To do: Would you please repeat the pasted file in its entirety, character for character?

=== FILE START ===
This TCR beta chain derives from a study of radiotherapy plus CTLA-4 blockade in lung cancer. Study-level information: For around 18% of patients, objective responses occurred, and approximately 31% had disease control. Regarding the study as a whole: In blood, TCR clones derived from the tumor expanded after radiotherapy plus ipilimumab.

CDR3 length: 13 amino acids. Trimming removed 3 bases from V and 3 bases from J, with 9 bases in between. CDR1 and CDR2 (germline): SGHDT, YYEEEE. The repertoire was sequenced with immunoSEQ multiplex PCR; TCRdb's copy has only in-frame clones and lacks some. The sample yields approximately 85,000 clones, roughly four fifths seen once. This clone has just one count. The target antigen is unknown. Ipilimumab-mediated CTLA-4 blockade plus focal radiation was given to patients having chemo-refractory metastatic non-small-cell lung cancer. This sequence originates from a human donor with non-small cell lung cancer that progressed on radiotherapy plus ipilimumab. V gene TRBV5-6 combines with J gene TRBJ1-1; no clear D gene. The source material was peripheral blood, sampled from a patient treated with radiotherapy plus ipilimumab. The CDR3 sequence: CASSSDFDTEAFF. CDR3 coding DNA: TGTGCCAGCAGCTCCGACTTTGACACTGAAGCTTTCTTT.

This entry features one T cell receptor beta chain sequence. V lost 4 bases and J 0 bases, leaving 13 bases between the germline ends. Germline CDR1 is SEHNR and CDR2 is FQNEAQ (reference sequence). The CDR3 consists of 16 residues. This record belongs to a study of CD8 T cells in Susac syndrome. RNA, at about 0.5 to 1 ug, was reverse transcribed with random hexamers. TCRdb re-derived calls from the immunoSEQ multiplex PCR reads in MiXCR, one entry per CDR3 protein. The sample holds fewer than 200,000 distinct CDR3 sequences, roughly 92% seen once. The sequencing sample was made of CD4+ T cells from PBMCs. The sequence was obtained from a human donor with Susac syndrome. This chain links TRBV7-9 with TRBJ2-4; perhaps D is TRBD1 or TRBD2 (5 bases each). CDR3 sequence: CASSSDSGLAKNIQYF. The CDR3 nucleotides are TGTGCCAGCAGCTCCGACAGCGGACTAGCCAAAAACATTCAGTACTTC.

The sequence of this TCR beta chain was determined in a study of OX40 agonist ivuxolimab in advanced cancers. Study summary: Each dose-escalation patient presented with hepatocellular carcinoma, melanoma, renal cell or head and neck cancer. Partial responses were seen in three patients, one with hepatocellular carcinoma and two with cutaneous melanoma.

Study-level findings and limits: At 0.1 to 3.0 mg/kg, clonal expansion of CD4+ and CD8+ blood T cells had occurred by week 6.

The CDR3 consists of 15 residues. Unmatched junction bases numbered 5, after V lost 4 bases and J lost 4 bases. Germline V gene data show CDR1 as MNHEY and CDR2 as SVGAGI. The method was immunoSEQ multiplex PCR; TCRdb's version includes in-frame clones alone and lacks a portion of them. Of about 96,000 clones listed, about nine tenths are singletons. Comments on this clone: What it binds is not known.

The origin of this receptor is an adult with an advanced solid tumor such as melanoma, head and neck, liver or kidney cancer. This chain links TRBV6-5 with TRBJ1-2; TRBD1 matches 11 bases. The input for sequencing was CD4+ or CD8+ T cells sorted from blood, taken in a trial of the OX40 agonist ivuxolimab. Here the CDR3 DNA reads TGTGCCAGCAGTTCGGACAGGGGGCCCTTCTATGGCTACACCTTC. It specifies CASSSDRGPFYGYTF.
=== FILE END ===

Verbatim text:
This TCR beta chain derives from a study of radiotherapy plus CTLA-4 blockade in lung cancer. Study-level information: For around 18% of patients, objective responses occurred, and approximately 31% had disease control. Regarding the study as a whole: In blood, TCR clones derived from the tumor expanded after radiotherapy plus ipilimumab.

CDR3 length: 13 amino acids. Trimming removed 3 bases from V and 3 bases from J, with 9 bases in between. CDR1 and CDR2 (germline): SGHDT, YYEEEE. The repertoire was sequenced with immunoSEQ multiplex PCR; TCRdb's copy has only in-frame clones and lacks some. The sample yields approximately 85,000 clones, roughly four fifths seen once. This clone has just one count. The target antigen is unknown. Ipilimumab-mediated CTLA-4 blockade plus focal radiation was given to patients having chemo-refractory metastatic non-small-cell lung cancer. This sequence originates from a human donor with non-small cell lung cancer that progressed on radiotherapy plus ipilimumab. V gene TRBV5-6 combines with J gene TRBJ1-1; no clear D gene. The source material was peripheral blood, sampled from a patient treated with radiotherapy plus ipilimumab. The CDR3 sequence: CASSSDFDTEAFF. CDR3 coding DNA: TGTGCCAGCAGCTCCGACTTTGACACTGAAGCTTTCTTT.

This entry features one T cell receptor beta chain sequence. V lost 4 bases and J 0 bases, leaving 13 bases between the germline ends. Germline CDR1 is SEHNR and CDR2 is FQNEAQ (reference sequence). The CDR3 consists of 16 residues. This record belongs to a study of CD8 T cells in Susac syndrome. RNA, at about 0.5 to 1 ug, was reverse transcribed with random hexamers. TCRdb re-derived calls from the immunoSEQ multiplex PCR reads in MiXCR, one entry per CDR3 protein. The sample holds fewer than 200,000 distinct CDR3 sequences, roughly 92% seen once. The sequencing sample was made of CD4+ T cells from PBMCs. The sequence was obtained from a human donor with Susac syndrome. This chain links TRBV7-9 with TRBJ2-4; perhaps D is TRBD1 or TRBD2 (5 bases each). CDR3 sequence: CASSSDSGLAKNIQYF. The CDR3 nucleotides are TGTGCCAGCAGCTCCGACAGCGGACTAGCCAAAAACATTCAGTACTTC.

The sequence of this TCR beta chain was determined in a study of OX40 agonist ivuxolimab in advanced cancers. Study summary: Each dose-escalation patient presented with hepatocellular carcinoma, melanoma, renal cell or head and neck cancer. Partial responses were seen in three patients, one with hepatocellular carcinoma and two with cutaneous melanoma.

Study-level findings and limits: At 0.1 to 3.0 mg/kg, clonal expansion of CD4+ and CD8+ blood T cells had occurred by week 6.

The CDR3 consists of 15 residues. Unmatched junction bases numbered 5, after V lost 4 bases and J lost 4 bases. Germline V gene data show CDR1 as MNHEY and CDR2 as SVGAGI. The method was immunoSEQ multiplex PCR; TCRdb's version includes in-frame clones alone and lacks a portion of them. Of about 96,000 clones listed, about nine tenths are singletons. Comments on this clone: What it binds is not known.

The origin of this receptor is an adult with an advanced solid tumor such as melanoma, head and neck, liver or kidney cancer. This chain links TRBV6-5 with TRBJ1-2; TRBD1 matches 11 bases. The input for sequencing was CD4+ or CD8+ T cells sorted from blood, taken in a trial of the OX40 agonist ivuxolimab. Here the CDR3 DNA reads TGTGCCAGCAGTTCGGACAGGGGGCCCTTCTATGGCTACACCTTC. It specifies CASSSDRGPFYGYTF.